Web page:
THE failed coup d’état attempt in Turkey has dominated the news agenda in recent days. While the world looked on as events unfolded last Friday, the Turkish diaspora overseas watched with a mixture of fear and disbelief.
The plan to remove President Recep Tayyip Erdogan from power was reportedly organised by a faction within the Turkish Armed Forces, under the command of a shadowy ‘peace at home’ council. The Turkish authorities claim to have crushed the uprising within 12 hours, but details on who was ultimately responsible remain vague.
For Turks living abroad, with many friends and family back home, it is a time of great uncertainty.
There are an estimated 6,000-8,000 Turks in Scotland, according to the Turkish Consulate General in Edinburgh. Around 2,000 Turks staying north of the border voted in last year’s Turkish general election.
But a consulate spokesman said the number of Turkish-Scots could be much higher, when the children of migrants were considered.
The coup caught many expats in Scotland by complete surprise.
Özgür Akgün, an academic at the University of St Andrews, has lived in Scotland for seven years. The 30-year-old was on holiday in Turkey with his wife Emine when the coup began.
“Even though we are very experienced in Turkish politics we were shocked - a military coup seemed very unlikely in modern day Turkey,” he said.
“It’s very hard to know exactly why the coup attempt took place. But it has become obvious that the public does not support the coup in any way.
“Now that the coup has seemingly failed, the opposition is very worried: Erdogan might use this to turn Turkey into a one-man-state. His past record combined with the initial purge of top officials do not give us a lot of hope.”
Turkey has a long history of political coups. But this was the first time younger Turks had the chance to witness one for themselves.
“The older generations experienced the last coup in 1980, and my generation was brought up with stories of how coups destroy the country and the life of the people,” said Rahmi Kopar, a law PhD student at the University of Dundee.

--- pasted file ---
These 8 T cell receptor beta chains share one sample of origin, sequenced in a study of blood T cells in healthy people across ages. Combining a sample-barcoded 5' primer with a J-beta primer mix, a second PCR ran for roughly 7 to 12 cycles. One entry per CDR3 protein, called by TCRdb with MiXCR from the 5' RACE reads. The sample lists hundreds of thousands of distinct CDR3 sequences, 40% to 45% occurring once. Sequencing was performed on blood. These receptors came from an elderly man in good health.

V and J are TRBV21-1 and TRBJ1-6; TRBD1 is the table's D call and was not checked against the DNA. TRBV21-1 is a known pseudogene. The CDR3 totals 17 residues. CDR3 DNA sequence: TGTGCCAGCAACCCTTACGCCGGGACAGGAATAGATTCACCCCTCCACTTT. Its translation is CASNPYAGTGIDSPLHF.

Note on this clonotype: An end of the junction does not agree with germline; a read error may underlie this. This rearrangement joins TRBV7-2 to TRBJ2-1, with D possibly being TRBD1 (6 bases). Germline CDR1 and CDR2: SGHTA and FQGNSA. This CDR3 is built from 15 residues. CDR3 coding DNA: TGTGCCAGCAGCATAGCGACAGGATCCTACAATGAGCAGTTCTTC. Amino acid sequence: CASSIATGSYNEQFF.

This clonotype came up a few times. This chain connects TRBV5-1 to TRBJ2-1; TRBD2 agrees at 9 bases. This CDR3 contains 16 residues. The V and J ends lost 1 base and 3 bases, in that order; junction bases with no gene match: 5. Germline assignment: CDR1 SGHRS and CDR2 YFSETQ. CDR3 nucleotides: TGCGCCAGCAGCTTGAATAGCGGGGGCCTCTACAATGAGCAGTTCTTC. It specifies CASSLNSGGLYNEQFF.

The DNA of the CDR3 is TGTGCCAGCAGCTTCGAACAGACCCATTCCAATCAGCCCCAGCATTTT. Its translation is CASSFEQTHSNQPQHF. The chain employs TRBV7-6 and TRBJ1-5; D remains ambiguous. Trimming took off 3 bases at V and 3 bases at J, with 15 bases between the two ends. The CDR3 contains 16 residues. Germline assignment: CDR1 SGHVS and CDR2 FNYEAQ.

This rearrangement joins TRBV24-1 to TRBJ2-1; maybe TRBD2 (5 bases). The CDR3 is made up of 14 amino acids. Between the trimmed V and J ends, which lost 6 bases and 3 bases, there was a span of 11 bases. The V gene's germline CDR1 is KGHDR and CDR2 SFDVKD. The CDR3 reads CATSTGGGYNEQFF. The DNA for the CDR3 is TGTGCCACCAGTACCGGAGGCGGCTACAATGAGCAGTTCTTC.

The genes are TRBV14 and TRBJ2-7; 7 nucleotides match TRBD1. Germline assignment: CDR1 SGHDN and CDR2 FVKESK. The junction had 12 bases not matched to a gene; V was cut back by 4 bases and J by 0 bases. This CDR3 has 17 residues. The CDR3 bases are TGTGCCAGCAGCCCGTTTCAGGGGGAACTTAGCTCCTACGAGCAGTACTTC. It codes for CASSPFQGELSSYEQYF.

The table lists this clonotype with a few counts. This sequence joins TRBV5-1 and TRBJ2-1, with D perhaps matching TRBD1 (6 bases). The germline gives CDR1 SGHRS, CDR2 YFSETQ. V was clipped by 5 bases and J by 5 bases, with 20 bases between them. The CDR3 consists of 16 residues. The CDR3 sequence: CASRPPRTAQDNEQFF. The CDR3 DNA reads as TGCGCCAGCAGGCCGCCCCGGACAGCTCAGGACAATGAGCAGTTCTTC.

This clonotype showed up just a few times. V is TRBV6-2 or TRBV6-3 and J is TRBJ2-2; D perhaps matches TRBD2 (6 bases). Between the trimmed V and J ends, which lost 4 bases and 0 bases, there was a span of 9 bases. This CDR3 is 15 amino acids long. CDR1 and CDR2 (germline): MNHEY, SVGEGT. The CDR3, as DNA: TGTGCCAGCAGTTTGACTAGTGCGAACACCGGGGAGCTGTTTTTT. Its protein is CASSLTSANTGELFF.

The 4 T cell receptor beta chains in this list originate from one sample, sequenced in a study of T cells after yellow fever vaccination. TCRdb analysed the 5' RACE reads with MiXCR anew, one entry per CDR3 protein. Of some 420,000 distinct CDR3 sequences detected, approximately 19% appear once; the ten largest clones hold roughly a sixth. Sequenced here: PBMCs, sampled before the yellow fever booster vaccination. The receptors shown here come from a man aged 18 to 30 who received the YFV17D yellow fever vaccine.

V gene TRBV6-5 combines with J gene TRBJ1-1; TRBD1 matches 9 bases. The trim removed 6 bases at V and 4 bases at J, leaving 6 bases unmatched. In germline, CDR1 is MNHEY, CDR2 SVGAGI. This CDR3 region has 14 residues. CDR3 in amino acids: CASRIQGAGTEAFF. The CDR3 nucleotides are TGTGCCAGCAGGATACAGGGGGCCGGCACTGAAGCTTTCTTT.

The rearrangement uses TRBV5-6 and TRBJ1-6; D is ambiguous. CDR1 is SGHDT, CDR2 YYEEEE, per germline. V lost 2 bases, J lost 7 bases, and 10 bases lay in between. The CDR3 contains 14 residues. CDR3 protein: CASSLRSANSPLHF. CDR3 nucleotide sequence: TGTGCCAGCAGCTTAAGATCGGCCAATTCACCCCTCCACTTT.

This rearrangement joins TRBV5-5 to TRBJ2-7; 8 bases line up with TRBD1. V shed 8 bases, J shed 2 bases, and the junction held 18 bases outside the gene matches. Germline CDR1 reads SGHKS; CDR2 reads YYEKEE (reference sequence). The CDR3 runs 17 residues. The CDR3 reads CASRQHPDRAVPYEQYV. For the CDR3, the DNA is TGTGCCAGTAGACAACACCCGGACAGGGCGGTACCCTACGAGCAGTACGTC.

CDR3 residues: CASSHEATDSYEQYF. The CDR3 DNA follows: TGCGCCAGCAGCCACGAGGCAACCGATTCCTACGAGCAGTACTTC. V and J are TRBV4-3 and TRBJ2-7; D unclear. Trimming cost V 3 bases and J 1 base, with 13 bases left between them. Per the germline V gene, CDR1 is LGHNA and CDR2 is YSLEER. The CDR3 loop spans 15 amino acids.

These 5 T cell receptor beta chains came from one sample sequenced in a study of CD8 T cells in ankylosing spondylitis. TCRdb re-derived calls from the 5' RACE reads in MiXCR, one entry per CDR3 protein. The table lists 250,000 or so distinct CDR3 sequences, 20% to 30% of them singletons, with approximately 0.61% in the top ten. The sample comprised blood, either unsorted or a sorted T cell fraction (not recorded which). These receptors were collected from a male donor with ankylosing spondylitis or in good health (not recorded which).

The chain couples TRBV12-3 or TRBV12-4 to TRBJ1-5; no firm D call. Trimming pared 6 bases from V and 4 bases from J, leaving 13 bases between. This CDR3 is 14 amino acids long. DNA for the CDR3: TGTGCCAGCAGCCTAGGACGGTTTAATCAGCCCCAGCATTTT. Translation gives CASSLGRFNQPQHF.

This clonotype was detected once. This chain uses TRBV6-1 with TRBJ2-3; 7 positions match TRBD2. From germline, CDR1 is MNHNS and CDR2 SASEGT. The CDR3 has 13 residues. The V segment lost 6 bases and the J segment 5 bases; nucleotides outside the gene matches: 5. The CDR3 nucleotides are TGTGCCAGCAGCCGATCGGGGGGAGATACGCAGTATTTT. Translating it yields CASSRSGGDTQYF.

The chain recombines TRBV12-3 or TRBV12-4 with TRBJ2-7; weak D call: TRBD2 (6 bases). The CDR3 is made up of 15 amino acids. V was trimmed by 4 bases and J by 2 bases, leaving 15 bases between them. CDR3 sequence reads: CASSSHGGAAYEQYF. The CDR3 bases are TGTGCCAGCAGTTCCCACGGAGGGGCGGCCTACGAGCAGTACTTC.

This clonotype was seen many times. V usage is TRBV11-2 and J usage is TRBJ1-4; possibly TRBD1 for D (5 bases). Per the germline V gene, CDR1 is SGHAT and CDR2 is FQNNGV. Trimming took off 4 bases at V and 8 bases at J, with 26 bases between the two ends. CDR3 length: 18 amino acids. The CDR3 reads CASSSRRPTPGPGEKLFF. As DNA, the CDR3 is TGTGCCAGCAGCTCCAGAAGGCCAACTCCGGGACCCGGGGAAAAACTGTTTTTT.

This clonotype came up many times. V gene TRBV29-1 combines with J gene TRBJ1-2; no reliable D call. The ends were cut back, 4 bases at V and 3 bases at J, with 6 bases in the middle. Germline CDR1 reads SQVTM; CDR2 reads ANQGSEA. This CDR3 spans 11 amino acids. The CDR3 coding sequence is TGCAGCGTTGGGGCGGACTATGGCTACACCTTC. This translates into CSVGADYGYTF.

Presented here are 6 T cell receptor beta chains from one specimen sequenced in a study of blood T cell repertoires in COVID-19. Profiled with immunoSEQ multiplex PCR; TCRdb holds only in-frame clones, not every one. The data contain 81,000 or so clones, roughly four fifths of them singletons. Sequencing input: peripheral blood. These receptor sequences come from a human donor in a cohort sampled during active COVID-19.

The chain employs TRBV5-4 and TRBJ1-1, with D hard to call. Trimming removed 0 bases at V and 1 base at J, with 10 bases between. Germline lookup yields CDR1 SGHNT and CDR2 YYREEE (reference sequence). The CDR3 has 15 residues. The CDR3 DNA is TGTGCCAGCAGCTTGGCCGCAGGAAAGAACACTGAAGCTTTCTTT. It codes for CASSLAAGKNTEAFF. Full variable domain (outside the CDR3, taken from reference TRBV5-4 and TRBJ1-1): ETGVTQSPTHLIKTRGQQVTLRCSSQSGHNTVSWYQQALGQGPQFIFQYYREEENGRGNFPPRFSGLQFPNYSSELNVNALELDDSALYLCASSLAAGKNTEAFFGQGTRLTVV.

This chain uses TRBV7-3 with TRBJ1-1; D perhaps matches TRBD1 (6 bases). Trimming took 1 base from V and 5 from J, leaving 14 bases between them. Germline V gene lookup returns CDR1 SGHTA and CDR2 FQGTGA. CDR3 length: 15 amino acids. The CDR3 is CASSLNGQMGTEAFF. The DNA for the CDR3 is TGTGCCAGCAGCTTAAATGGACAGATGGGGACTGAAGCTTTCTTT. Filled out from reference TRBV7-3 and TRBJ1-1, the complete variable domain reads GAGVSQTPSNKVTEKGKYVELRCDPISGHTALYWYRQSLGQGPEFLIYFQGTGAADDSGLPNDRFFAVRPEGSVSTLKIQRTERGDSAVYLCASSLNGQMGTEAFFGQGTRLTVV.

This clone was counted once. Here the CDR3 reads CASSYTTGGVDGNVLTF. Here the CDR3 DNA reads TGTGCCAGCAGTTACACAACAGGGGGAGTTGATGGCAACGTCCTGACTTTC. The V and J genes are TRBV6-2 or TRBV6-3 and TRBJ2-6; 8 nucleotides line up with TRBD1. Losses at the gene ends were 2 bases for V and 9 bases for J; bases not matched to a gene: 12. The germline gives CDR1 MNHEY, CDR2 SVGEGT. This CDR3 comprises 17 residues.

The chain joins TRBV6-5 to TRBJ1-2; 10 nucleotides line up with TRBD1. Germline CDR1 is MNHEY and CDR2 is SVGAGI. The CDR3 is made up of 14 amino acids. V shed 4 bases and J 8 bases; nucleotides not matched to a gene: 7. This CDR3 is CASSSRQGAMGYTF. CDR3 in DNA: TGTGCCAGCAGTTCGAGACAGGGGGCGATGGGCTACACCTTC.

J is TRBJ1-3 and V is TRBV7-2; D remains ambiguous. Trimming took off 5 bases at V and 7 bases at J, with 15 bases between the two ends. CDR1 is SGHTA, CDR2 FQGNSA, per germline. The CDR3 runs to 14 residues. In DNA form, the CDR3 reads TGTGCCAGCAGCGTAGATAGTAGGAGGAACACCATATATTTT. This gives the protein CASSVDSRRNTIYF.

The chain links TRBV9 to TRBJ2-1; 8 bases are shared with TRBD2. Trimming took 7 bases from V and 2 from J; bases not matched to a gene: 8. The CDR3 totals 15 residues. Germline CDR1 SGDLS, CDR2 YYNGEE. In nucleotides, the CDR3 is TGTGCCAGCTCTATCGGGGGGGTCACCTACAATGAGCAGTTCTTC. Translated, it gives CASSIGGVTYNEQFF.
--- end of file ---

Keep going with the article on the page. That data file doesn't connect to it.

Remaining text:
“That’s why it was the younger generations especially who took to the streets and lay down in front of the tanks.”
Rahmi, from Istanbul, said he was at home in Dundee when he found out about the coup “while surfing the internet like everyone else”.
He added: “My friends, my family, everyone that I know was on the streets by the first hour of the coup attempt.
“None of them were afraid of the F16s flying above and bombing randomly, or terrorists that shoot directly at people. Everyone felt that they would fail and face justice and so they are.”
Other Turks view the events of recent days as the culmination of a growing divide in Turkish society.
Burcu Henderson, from Istanbul, married her British husband, Spencer, two years ago and moved to Scotland in November.
The 40-year-old said she was “shocked, surprised and scared” by the failed coup, and is worried about the government crackdown now taking place.
“I believe Turkey will be a worse place, that democracy and everything Atatürk fought for will be fully destroyed,” she said.
“Turkey has become a one man autocracy, rather than a democracy, in the last decade. There is no freedom of speech, freedom of press or respecting others’ lifestyle.
“Half of the country are fundamentalists who elected this government and are constantly suppressing the other half, who are more secular and modern.”
She added: “After the attempted coup, my family, friends and like-minded people are not optimistic about the future. Everyone wants a life of peace and happiness - however no one wants to stay in Turkey, no one wants to raise children in this environment.”